AN IMPORTANT aspect of Stoke City’s 150th anniversary celebrations is supporting work within the community in a number of ways . . . one of which highlights the incredible humanity of local people during the Second World War.
The Stoke City Community Fund has entered into a partnership with the documentary film-makers Inspired to promote their portrayal of how the mining community of Stoke-on-Trent helped with the rebuilding of a Czechoslovakian town.
Lidice was all but destroyed by insurgence from the Nazis in 1942, but the then Member of Parliament for Hanley, Sir Barnett Stross, led an operation in which the selfless actions of the city’s miners ensured it rose again from the ashes.
The support of the Stoke Community Fund will help Inspired to not only complete their production but also raise awareness of the fascinating story.
Stoke City Chairman Peter Coates, whose father was a miner himself, was particularly touched by the story and had no hesitation in involving the Club.
“We’re concentrating on the community for our 150th anniversary celebrations, so we’re doing things around the city and we thought this was just a great thing to do because it’s such a marvellous story,” said Mr Coates at the launch of the project.
“When you hear the story and see some of the illustrations we’ve seen, it’s very difficult not to get involved and not to feel inspired by it. It is a remarkable story and one that would move anyone.”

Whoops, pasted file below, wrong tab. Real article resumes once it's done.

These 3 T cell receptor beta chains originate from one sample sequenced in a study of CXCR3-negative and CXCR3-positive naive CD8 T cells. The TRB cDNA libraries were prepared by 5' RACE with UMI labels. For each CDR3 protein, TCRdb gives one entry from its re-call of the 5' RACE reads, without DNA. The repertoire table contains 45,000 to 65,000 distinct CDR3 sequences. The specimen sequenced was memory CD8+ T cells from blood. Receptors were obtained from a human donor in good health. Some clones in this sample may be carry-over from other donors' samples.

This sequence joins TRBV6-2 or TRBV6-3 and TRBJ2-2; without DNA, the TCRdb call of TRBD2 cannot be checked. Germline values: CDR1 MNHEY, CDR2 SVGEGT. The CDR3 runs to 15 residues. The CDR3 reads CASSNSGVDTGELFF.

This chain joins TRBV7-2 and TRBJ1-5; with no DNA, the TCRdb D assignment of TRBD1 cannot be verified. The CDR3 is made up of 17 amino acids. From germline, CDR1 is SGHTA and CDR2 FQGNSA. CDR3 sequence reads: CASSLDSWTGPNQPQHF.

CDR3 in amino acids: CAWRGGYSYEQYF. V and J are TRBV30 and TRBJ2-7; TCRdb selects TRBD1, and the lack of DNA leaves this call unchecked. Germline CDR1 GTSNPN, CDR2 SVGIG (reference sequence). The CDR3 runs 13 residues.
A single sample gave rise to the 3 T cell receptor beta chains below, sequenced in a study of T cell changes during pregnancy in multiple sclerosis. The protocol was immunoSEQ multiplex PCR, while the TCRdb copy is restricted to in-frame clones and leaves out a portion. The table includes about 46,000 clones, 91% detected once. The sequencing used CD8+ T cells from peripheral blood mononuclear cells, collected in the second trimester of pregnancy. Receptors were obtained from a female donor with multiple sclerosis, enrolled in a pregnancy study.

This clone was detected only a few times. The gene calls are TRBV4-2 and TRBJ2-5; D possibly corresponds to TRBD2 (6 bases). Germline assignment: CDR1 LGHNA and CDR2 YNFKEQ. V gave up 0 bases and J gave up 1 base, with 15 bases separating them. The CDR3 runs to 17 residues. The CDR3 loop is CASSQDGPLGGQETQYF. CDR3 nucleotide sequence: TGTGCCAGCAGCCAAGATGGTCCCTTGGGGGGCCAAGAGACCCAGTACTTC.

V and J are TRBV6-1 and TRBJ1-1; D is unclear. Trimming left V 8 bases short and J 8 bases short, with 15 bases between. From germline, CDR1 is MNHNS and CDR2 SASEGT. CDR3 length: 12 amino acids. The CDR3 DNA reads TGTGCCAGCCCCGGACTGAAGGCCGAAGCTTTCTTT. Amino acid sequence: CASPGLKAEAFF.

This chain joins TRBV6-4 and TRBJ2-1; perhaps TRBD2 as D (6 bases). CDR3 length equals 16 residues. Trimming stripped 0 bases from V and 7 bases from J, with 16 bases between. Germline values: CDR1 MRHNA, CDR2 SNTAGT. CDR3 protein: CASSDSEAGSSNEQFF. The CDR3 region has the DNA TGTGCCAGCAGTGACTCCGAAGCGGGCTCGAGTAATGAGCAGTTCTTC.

Michael McDonald, Business Development Director of Inspired Film & Video, who developed the documentary, believes getting Stoke City to fund the film will see the story’s reach stretch far.
“Having Stoke City on board has helped us in the sense of assisting us, for example, in getting the archive footage that was needed, so it counts as financial backing,” he said.
“The real help, though, is going to be using the Stoke City brand to get the story out there. Having Stoke to help us share the message means it is going to be a lot more effective that if we were trying to do it ourselves.”
The support of the Lidice project has added significance because the Britannia Stadium is located on the site of the former Hem Heath Colliery.
City's Chief Executive Tony Scholes said: "We may play in the richest League in the world, which is a global League beamed to millions around the world, but we are a Football Club that is grounded in the local community, so it is very important to help projects like this.
"This is an incredibly sad story, yet it is also a heart-warming and inspirational one. One of the sad things about the story is that it is not commonly known around this city, even though so many local people rallied round to help. I know that many will have a relative who was involved in this piece of history.
"We felt it was important therefore to not only help with the production of this film but also raise awareness of the story."
The documentary is being endorsed by the MP for Stoke-on-Trent Centre and historian Tristram Hunt, who believes that soon after the 70th anniversary of the event, the story needs to be told.
“I wanted to get involved in this story because it was a great moment in the history of Stoke-on-Trent. It was when Stoke-on-Trent stood up to the forces of fascism, of Nazism, and took on Hitler.
“We don’t know nearly enough about this story; neither here in the Potteries nor across Britain as a whole. It’s very important that school kids and people in Stoke get to know about this piece of history.”